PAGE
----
Any pharmacy in America is stocked with helpful and often necessary medications that don’t require prescriptions. These over-the-counter (or OTC) medications are, in many ways, the backbones of a functioning medical system. Doctors can trust patients to obtain and administer their own medications at the most basic level.
These drugs are readily available without prescription because medical professionals and our government have determined them to be safe, but that doesn’t mean they don’t carry risks. OTC medications can still cause adverse reactions, interfere with or intensify other medications, or be more powerful than expected. Here are some useful precautions to take with over-the-counter medicine so that you can manage your health more safely.
Check for Allergies
You may think you know all your allergies by now, but new allergies can occur later in life or reveal themselves with the introduction of medications you’ve never taken before. Many common medications can elicit allergic reactions in users. If you notice you’re reacting adversely to a new medication, whether it’s over-the-counter or prescription, you may want to consult an allergist to determine whether the reaction was due to an overreaction of your immune system.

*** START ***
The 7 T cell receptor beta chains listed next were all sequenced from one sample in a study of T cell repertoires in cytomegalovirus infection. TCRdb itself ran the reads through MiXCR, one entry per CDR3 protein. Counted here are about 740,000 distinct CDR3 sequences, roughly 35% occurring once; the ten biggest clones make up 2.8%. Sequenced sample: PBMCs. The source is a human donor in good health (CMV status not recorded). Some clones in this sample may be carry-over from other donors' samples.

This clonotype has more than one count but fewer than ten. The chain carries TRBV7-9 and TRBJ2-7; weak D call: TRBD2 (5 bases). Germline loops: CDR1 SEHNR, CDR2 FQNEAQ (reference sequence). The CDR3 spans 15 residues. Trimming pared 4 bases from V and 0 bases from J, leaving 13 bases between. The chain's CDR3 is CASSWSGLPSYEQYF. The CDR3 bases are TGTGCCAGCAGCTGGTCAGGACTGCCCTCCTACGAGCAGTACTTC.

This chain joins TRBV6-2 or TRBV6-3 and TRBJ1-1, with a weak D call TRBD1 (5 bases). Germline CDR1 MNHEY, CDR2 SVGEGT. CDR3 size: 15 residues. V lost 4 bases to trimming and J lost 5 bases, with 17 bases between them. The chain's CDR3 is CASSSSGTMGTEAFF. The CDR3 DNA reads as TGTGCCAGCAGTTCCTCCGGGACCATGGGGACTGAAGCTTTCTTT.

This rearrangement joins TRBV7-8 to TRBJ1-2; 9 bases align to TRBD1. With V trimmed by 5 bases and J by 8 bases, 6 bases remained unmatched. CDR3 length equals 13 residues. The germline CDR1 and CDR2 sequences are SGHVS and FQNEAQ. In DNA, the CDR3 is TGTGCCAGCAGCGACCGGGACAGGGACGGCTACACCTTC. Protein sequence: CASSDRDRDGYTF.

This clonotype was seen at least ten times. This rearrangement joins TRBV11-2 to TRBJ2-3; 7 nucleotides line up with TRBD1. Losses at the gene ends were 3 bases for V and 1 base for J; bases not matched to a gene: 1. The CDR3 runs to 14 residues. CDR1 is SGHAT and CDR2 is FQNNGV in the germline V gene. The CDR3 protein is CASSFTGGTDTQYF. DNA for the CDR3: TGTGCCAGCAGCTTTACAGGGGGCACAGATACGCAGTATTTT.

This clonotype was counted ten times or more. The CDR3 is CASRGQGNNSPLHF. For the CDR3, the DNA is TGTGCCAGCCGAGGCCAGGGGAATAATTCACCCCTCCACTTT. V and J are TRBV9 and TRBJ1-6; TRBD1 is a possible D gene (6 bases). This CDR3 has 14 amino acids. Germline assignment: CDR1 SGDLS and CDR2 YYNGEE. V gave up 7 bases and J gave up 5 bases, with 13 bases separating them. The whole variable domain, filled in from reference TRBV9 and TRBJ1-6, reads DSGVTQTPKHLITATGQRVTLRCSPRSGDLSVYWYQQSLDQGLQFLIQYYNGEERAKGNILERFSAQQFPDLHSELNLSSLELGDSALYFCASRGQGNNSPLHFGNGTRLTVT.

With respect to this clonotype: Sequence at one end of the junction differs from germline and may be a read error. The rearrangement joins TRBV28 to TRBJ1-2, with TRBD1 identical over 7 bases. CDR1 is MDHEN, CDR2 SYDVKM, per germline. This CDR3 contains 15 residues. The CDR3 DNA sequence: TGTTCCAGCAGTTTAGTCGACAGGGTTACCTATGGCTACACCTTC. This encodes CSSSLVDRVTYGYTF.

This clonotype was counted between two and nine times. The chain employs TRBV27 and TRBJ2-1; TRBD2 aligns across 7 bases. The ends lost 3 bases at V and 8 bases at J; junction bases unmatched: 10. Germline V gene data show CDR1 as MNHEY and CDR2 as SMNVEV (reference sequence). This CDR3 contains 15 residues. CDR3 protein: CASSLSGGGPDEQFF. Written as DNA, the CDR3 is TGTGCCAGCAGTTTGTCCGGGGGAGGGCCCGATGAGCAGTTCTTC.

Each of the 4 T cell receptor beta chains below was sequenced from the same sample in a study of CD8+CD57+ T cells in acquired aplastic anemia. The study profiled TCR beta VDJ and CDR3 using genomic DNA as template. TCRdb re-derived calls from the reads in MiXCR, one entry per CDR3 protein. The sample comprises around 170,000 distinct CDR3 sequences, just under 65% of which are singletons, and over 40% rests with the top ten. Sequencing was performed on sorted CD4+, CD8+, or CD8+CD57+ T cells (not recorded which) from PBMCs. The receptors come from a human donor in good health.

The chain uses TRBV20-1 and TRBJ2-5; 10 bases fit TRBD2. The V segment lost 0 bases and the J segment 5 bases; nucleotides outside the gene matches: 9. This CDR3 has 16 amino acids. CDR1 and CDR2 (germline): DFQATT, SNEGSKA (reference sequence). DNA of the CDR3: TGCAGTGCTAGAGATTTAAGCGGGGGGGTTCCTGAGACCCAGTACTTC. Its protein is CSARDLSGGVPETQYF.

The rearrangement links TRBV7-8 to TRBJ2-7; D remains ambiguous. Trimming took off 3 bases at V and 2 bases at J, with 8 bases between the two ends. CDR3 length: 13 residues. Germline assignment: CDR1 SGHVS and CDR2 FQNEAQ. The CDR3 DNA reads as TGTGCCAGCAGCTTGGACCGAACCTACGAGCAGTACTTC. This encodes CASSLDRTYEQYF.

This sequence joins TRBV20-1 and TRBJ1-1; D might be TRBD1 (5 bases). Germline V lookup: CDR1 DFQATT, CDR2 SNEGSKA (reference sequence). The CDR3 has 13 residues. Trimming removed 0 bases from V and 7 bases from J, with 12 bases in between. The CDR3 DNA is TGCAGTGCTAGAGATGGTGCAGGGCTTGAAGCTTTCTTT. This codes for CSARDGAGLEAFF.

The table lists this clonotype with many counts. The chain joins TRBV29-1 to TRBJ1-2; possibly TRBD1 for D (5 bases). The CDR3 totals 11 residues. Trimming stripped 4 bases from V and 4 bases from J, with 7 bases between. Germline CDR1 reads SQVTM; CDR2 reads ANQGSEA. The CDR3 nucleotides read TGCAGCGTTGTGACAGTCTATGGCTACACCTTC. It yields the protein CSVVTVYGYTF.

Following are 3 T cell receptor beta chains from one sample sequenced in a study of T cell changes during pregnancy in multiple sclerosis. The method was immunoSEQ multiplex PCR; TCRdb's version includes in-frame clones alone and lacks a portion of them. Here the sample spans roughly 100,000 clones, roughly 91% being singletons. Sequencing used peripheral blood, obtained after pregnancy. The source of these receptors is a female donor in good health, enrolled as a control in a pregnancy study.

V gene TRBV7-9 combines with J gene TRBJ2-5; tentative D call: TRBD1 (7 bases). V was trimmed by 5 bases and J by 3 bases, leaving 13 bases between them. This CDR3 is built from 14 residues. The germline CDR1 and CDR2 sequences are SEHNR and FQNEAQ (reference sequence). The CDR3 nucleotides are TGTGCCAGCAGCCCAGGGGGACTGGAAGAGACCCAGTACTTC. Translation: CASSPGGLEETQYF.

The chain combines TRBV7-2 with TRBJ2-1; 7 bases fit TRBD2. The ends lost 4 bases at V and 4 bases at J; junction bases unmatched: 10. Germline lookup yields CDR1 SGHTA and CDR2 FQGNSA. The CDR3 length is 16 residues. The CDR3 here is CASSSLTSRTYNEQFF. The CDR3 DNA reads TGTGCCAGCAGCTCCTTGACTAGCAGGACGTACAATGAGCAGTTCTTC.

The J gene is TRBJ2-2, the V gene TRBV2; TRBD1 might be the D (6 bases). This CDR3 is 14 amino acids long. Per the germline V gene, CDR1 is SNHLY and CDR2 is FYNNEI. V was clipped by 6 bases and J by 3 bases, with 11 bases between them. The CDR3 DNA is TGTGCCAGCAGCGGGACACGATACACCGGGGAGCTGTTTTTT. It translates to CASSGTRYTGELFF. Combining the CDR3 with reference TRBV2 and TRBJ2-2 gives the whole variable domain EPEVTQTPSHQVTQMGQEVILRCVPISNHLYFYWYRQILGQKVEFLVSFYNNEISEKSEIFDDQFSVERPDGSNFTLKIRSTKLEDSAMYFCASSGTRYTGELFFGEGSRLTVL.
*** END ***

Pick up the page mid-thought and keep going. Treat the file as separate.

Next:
Take the Minimum Effective Doses
To reduce your drug intake as much as possible, take only the minimum effective dose of over-the-counter medications. This will reduce the likelihood of issues such as ulcers from a high aspirin dosage, nausea from ibuprofen, and negative interactions with other drugs, which could arise from higher-than-necessary doses.
Consult Your Pharmacist Before Combining Medications
Pharmacy technicians ask, “Do you have any questions for the pharmacist?” with each transaction, but many customers decline to respond. They may be in a hurry, or they may simply not know what to ask. But this is the time to bring up which OTC medications you habitually take and to ask whether they may adversely interact with your prescription.
Be Mindful of Your Age
Drugs affect you differently as you age. As you lose bone, muscle, and water mass, some drugs can be more potent than they would’ve been for you ten to twenty years ago. Your body may metabolize these medications more rapidly than before—in some cases, too rapidly. For instance, drugs with anticholinergic, or neurotransmitter-blocking, effects become dangerously intensified in the elderly, leading to confusion, dizziness, sedation, and digestive issues. With OTC medications, take special care to avoid antihistamines, which can be too powerful for some seniors.
One of the most important precautions to take with over-the-counter medicine is to avoid overlapping doses. Always read labels to make sure the active ingredient in one over-the-counter medication isn’t present in another you’re taking, which could cause you to unknowingly overdose. For example, acetaminophen, a common pain reliever and fever reducer, occurs in many OTC products. An overdose can be serious or even fatal, so be sure to avoid situations like this.